It has also helped me to feel okay about being a parent again! Now I know it is nothing to do with the way I have handled him and I feel less bothered by the looks I sometimes get when we are out and he is having an off day! It has also allowed me to give myself permission to do things a bit differently. I do not hesistate to switch on children's tv, for example, if i sense anxiety levels rising, whereas before the tv was strictly limited, little things like that but they've made a difference.

    My son starts mainstream school in September '06. The school is a very small rural primary seven miles from our home, chosen beacuse of their great special needs dept., sense of inclusiveness and ethos of valuing each child as a unique individual. They also have another child with PDA there already. They have been very supportive so far, the SENCO already having had a transfer meeting with me and my son's support worker. They have offered to use calming brushing technqiues, flexible school hours (so he can avoid the stress of arriving with and leaving with the other children) and visual timetables should any of these things be needed. A classroom assistant will keep a close eye on him initally as well (he is not entering school with a statement so there is no funding for one-one at the moment). I feel they will do all in their power to help him succeed. I think frequent and open communication will be one of the most important things that will contribute to a good parent-teacher relationship and I feel this school will offer that.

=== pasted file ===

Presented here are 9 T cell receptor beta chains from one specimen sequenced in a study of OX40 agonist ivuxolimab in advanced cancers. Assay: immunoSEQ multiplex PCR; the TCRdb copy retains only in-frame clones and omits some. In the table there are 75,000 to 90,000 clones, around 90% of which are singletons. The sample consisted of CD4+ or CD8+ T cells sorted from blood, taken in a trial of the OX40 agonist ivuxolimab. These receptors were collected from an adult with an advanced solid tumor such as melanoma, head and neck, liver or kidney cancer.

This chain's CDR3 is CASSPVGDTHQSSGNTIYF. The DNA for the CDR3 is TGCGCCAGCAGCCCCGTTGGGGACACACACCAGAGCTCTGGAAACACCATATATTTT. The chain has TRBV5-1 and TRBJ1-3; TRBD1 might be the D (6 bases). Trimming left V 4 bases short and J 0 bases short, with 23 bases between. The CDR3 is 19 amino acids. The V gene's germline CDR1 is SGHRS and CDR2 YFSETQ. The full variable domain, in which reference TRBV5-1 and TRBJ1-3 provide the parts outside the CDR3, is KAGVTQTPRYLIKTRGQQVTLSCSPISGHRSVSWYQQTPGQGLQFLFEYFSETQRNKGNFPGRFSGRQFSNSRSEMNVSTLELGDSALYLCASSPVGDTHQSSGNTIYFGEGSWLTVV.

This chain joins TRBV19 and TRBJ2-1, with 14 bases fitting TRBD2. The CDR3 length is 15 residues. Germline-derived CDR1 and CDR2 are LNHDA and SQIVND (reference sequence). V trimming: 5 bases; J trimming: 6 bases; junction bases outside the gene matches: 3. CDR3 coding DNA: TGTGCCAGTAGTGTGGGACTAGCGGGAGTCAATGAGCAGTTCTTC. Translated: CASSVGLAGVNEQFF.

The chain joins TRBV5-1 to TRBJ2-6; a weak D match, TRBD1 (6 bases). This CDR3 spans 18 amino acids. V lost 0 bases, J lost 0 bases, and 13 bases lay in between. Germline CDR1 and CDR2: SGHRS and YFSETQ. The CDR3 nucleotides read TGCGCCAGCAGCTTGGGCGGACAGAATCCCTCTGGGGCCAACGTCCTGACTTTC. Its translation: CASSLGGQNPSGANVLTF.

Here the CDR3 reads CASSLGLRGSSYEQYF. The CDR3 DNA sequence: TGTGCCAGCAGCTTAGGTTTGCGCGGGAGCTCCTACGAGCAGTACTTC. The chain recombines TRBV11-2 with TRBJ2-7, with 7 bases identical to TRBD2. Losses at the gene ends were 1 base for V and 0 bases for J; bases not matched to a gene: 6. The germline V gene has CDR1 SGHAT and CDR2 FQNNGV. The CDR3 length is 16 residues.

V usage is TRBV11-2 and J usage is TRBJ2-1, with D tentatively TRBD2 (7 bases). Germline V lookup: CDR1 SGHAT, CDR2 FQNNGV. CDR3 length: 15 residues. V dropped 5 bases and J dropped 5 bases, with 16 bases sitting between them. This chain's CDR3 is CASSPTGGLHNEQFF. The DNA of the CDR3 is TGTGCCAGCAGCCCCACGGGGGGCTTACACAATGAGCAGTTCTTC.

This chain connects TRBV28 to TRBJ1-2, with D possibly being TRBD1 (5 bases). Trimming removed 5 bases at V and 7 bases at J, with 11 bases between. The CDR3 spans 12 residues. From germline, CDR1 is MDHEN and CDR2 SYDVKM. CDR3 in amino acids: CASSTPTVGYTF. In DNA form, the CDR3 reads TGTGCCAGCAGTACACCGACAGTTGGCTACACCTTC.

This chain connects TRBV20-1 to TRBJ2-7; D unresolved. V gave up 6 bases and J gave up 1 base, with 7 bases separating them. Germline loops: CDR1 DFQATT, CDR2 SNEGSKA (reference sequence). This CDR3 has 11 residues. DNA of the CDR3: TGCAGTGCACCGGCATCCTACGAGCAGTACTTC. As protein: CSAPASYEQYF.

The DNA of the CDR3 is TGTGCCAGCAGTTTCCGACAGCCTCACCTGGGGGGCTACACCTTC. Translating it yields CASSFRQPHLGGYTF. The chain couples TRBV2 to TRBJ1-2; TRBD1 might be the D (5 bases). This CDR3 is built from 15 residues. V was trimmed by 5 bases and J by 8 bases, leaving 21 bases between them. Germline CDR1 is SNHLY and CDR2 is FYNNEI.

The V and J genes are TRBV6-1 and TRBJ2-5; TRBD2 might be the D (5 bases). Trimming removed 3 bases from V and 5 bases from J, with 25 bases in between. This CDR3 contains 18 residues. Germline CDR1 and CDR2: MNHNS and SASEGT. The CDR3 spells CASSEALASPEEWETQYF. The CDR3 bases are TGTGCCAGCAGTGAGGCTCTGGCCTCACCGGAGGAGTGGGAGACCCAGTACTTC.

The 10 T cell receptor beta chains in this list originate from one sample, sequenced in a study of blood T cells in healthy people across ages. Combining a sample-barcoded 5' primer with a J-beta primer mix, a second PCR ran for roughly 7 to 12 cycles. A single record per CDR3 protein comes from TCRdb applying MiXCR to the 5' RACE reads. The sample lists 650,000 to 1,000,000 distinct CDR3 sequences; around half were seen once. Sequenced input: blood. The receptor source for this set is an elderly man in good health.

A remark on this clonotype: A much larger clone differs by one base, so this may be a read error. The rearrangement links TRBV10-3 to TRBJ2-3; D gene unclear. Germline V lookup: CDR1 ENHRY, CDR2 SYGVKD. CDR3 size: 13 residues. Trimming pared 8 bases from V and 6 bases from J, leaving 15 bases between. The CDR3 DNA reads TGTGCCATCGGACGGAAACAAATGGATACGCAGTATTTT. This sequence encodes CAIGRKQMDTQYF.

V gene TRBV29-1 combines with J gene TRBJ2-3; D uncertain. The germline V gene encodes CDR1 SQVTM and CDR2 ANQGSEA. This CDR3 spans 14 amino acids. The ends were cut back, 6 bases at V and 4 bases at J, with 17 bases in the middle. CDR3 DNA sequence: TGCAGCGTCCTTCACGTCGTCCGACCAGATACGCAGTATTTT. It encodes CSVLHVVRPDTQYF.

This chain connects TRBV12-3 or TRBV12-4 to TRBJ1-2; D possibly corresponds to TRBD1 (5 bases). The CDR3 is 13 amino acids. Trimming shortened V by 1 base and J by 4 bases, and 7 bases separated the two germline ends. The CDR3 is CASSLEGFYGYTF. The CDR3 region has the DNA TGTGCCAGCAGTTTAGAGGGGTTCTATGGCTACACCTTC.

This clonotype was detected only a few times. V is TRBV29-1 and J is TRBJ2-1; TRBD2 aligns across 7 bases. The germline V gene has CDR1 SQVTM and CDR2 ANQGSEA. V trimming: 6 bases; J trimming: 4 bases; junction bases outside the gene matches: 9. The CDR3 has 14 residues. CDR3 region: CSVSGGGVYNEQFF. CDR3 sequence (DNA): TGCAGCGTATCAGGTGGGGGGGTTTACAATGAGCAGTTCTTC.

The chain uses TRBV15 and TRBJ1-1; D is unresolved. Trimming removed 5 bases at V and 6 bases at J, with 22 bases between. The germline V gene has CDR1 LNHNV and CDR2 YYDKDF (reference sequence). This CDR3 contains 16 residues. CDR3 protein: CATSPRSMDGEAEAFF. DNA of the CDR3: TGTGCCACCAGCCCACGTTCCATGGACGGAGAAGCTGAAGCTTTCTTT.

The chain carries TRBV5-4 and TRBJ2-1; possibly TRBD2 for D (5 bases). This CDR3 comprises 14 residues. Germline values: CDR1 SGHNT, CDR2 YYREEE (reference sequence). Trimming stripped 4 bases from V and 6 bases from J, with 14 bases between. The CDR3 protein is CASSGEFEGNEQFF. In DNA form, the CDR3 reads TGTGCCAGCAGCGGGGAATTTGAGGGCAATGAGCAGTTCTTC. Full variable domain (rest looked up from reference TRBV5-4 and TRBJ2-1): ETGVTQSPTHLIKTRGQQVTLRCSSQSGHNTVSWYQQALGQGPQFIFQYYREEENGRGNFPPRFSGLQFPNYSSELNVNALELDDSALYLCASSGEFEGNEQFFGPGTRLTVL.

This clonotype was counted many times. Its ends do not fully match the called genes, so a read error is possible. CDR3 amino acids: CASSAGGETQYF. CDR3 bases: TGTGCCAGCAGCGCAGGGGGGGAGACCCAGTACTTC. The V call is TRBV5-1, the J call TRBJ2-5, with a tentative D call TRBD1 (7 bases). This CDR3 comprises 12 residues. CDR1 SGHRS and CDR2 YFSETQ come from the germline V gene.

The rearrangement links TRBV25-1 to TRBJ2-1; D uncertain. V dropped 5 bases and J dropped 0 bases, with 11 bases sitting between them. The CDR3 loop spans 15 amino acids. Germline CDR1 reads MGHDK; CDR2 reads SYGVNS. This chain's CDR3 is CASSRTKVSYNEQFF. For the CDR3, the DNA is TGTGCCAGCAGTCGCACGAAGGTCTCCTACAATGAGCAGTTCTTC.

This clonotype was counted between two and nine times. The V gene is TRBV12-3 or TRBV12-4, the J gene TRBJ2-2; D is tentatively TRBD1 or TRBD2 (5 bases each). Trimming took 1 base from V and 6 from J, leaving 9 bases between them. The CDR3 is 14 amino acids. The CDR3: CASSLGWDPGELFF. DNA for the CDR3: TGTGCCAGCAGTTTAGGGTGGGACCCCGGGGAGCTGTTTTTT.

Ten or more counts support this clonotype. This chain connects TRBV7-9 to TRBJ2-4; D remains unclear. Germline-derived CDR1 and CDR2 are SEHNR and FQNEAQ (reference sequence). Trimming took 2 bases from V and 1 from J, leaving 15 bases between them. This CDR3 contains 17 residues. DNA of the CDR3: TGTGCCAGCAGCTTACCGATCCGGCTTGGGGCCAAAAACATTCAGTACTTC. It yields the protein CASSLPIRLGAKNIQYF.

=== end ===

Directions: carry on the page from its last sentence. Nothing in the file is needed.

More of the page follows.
Good luck with the paper! Hope this might be of some help! I'd like to read it when you're done so let us know!!!
  • Hi
    When my son was diagnosed by a child development centre I felt the same as JD9672. After this period I have been glad of the diagnosis because I know why he does certain things at the dentist or doctors and I can plan for these events now. Try to keep him occupied etc. At home it isn't too bad, theres not normally any reason why demands should be placed on him as it's just me and him. He likes routines so we tend to keep to those for bedtime etc. I know his dad has a worse time as he has a younger daughter. My bad times are holidays and visiting friends or relations. I won't even go there
    Before his diagnosis the school had driven me to having depression and anxiety attacks(so I know a bit of how Dan feels)